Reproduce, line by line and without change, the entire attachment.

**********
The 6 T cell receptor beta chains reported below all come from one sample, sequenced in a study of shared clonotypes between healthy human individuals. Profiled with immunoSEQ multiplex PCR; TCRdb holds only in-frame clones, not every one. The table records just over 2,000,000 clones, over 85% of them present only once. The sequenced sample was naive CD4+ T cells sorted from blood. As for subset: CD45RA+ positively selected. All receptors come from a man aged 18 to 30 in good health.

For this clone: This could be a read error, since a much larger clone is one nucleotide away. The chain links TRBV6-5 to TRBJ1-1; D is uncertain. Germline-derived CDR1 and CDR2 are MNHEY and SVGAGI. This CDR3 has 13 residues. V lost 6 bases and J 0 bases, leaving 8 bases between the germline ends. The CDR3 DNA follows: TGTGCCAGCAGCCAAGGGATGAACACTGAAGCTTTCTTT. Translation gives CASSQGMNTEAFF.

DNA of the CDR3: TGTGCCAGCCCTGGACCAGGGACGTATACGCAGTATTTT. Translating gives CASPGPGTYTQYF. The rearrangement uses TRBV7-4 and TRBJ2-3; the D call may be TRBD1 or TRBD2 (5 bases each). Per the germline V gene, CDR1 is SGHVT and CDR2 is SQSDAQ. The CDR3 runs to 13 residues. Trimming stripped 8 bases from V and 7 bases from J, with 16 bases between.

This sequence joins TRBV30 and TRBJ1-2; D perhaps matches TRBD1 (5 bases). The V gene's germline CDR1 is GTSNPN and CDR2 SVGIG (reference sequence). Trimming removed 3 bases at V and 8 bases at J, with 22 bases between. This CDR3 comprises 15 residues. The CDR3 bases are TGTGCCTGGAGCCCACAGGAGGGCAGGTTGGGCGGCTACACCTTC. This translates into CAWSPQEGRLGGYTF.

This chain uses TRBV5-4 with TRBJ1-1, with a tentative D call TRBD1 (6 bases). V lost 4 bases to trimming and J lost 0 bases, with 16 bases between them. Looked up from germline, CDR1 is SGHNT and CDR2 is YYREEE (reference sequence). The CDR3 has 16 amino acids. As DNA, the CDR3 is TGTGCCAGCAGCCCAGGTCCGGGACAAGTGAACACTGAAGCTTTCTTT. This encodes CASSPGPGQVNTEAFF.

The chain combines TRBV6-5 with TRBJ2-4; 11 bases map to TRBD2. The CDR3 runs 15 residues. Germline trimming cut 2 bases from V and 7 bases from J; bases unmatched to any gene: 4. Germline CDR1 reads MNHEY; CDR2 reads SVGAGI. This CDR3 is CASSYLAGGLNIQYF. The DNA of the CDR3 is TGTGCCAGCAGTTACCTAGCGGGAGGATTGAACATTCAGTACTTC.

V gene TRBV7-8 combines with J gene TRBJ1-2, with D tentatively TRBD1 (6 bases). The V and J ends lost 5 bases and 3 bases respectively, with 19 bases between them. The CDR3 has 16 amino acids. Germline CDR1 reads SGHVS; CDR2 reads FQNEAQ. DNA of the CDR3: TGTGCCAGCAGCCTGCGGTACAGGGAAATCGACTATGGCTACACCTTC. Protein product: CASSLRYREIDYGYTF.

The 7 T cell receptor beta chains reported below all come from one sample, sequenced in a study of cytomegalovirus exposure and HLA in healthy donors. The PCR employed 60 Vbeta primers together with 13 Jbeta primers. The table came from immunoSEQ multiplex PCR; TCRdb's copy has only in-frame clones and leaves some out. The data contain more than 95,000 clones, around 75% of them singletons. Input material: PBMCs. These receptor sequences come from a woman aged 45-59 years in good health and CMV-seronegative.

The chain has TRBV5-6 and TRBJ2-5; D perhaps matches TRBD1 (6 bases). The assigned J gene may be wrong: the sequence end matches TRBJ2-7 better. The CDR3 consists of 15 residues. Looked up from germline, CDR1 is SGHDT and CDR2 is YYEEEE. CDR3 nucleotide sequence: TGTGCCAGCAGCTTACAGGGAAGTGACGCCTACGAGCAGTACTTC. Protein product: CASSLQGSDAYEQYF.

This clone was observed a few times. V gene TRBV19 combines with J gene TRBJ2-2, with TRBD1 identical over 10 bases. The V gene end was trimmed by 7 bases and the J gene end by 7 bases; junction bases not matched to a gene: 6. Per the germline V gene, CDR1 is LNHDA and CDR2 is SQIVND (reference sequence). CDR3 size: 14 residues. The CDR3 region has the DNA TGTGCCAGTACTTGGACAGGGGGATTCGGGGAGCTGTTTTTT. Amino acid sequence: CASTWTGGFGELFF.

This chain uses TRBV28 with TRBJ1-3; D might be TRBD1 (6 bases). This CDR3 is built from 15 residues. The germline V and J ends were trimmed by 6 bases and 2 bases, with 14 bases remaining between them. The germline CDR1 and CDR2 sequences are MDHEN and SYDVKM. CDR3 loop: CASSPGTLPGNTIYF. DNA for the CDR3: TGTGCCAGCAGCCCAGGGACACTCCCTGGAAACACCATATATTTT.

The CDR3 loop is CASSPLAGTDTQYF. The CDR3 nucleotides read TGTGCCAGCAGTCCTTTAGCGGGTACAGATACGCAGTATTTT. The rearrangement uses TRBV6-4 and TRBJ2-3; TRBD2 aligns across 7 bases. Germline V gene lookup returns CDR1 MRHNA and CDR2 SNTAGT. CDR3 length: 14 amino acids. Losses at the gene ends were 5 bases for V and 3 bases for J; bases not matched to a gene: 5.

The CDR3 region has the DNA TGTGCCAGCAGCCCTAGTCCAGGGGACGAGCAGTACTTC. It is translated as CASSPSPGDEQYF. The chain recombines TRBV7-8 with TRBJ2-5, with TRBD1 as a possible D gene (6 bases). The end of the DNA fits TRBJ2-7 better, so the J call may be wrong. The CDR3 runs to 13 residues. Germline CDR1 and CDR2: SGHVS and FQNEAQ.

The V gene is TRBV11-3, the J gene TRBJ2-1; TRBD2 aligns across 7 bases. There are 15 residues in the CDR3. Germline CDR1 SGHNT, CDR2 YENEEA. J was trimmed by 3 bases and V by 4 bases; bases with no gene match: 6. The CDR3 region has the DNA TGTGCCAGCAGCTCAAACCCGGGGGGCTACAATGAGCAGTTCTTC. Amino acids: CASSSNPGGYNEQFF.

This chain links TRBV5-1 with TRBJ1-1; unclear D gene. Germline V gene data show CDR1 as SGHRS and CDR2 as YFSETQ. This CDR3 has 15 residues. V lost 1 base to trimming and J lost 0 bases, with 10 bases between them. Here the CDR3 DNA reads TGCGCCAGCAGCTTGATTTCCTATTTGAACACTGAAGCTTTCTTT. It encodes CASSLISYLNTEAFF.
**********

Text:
The 6 T cell receptor beta chains reported below all come from one sample, sequenced in a study of shared clonotypes between healthy human individuals. Profiled with immunoSEQ multiplex PCR; TCRdb holds only in-frame clones, not every one. The table records just over 2,000,000 clones, over 85% of them present only once. The sequenced sample was naive CD4+ T cells sorted from blood. As for subset: CD45RA+ positively selected. All receptors come from a man aged 18 to 30 in good health.

For this clone: This could be a read error, since a much larger clone is one nucleotide away. The chain links TRBV6-5 to TRBJ1-1; D is uncertain. Germline-derived CDR1 and CDR2 are MNHEY and SVGAGI. This CDR3 has 13 residues. V lost 6 bases and J 0 bases, leaving 8 bases between the germline ends. The CDR3 DNA follows: TGTGCCAGCAGCCAAGGGATGAACACTGAAGCTTTCTTT. Translation gives CASSQGMNTEAFF.

DNA of the CDR3: TGTGCCAGCCCTGGACCAGGGACGTATACGCAGTATTTT. Translating gives CASPGPGTYTQYF. The rearrangement uses TRBV7-4 and TRBJ2-3; the D call may be TRBD1 or TRBD2 (5 bases each). Per the germline V gene, CDR1 is SGHVT and CDR2 is SQSDAQ. The CDR3 runs to 13 residues. Trimming stripped 8 bases from V and 7 bases from J, with 16 bases between.

This sequence joins TRBV30 and TRBJ1-2; D perhaps matches TRBD1 (5 bases). The V gene's germline CDR1 is GTSNPN and CDR2 SVGIG (reference sequence). Trimming removed 3 bases at V and 8 bases at J, with 22 bases between. This CDR3 comprises 15 residues. The CDR3 bases are TGTGCCTGGAGCCCACAGGAGGGCAGGTTGGGCGGCTACACCTTC. This translates into CAWSPQEGRLGGYTF.

This chain uses TRBV5-4 with TRBJ1-1, with a tentative D call TRBD1 (6 bases). V lost 4 bases to trimming and J lost 0 bases, with 16 bases between them. Looked up from germline, CDR1 is SGHNT and CDR2 is YYREEE (reference sequence). The CDR3 has 16 amino acids. As DNA, the CDR3 is TGTGCCAGCAGCCCAGGTCCGGGACAAGTGAACACTGAAGCTTTCTTT. This encodes CASSPGPGQVNTEAFF.

The chain combines TRBV6-5 with TRBJ2-4; 11 bases map to TRBD2. The CDR3 runs 15 residues. Germline trimming cut 2 bases from V and 7 bases from J; bases unmatched to any gene: 4. Germline CDR1 reads MNHEY; CDR2 reads SVGAGI. This CDR3 is CASSYLAGGLNIQYF. The DNA of the CDR3 is TGTGCCAGCAGTTACCTAGCGGGAGGATTGAACATTCAGTACTTC.

V gene TRBV7-8 combines with J gene TRBJ1-2, with D tentatively TRBD1 (6 bases). The V and J ends lost 5 bases and 3 bases respectively, with 19 bases between them. The CDR3 has 16 amino acids. Germline CDR1 reads SGHVS; CDR2 reads FQNEAQ. DNA of the CDR3: TGTGCCAGCAGCCTGCGGTACAGGGAAATCGACTATGGCTACACCTTC. Protein product: CASSLRYREIDYGYTF.

The 7 T cell receptor beta chains reported below all come from one sample, sequenced in a study of cytomegalovirus exposure and HLA in healthy donors. The PCR employed 60 Vbeta primers together with 13 Jbeta primers. The table came from immunoSEQ multiplex PCR; TCRdb's copy has only in-frame clones and leaves some out. The data contain more than 95,000 clones, around 75% of them singletons. Input material: PBMCs. These receptor sequences come from a woman aged 45-59 years in good health and CMV-seronegative.

The chain has TRBV5-6 and TRBJ2-5; D perhaps matches TRBD1 (6 bases). The assigned J gene may be wrong: the sequence end matches TRBJ2-7 better. The CDR3 consists of 15 residues. Looked up from germline, CDR1 is SGHDT and CDR2 is YYEEEE. CDR3 nucleotide sequence: TGTGCCAGCAGCTTACAGGGAAGTGACGCCTACGAGCAGTACTTC. Protein product: CASSLQGSDAYEQYF.

This clone was observed a few times. V gene TRBV19 combines with J gene TRBJ2-2, with TRBD1 identical over 10 bases. The V gene end was trimmed by 7 bases and the J gene end by 7 bases; junction bases not matched to a gene: 6. Per the germline V gene, CDR1 is LNHDA and CDR2 is SQIVND (reference sequence). CDR3 size: 14 residues. The CDR3 region has the DNA TGTGCCAGTACTTGGACAGGGGGATTCGGGGAGCTGTTTTTT. Amino acid sequence: CASTWTGGFGELFF.

This chain uses TRBV28 with TRBJ1-3; D might be TRBD1 (6 bases). This CDR3 is built from 15 residues. The germline V and J ends were trimmed by 6 bases and 2 bases, with 14 bases remaining between them. The germline CDR1 and CDR2 sequences are MDHEN and SYDVKM. CDR3 loop: CASSPGTLPGNTIYF. DNA for the CDR3: TGTGCCAGCAGCCCAGGGACACTCCCTGGAAACACCATATATTTT.

The CDR3 loop is CASSPLAGTDTQYF. The CDR3 nucleotides read TGTGCCAGCAGTCCTTTAGCGGGTACAGATACGCAGTATTTT. The rearrangement uses TRBV6-4 and TRBJ2-3; TRBD2 aligns across 7 bases. Germline V gene lookup returns CDR1 MRHNA and CDR2 SNTAGT. CDR3 length: 14 amino acids. Losses at the gene ends were 5 bases for V and 3 bases for J; bases not matched to a gene: 5.

The CDR3 region has the DNA TGTGCCAGCAGCCCTAGTCCAGGGGACGAGCAGTACTTC. It is translated as CASSPSPGDEQYF. The chain recombines TRBV7-8 with TRBJ2-5, with TRBD1 as a possible D gene (6 bases). The end of the DNA fits TRBJ2-7 better, so the J call may be wrong. The CDR3 runs to 13 residues. Germline CDR1 and CDR2: SGHVS and FQNEAQ.

The V gene is TRBV11-3, the J gene TRBJ2-1; TRBD2 aligns across 7 bases. There are 15 residues in the CDR3. Germline CDR1 SGHNT, CDR2 YENEEA. J was trimmed by 3 bases and V by 4 bases; bases with no gene match: 6. The CDR3 region has the DNA TGTGCCAGCAGCTCAAACCCGGGGGGCTACAATGAGCAGTTCTTC. Amino acids: CASSSNPGGYNEQFF.

This chain links TRBV5-1 with TRBJ1-1; unclear D gene. Germline V gene data show CDR1 as SGHRS and CDR2 as YFSETQ. This CDR3 has 15 residues. V lost 1 base to trimming and J lost 0 bases, with 10 bases between them. Here the CDR3 DNA reads TGCGCCAGCAGCTTGATTTCCTATTTGAACACTGAAGCTTTCTTT. It encodes CASSLISYLNTEAFF.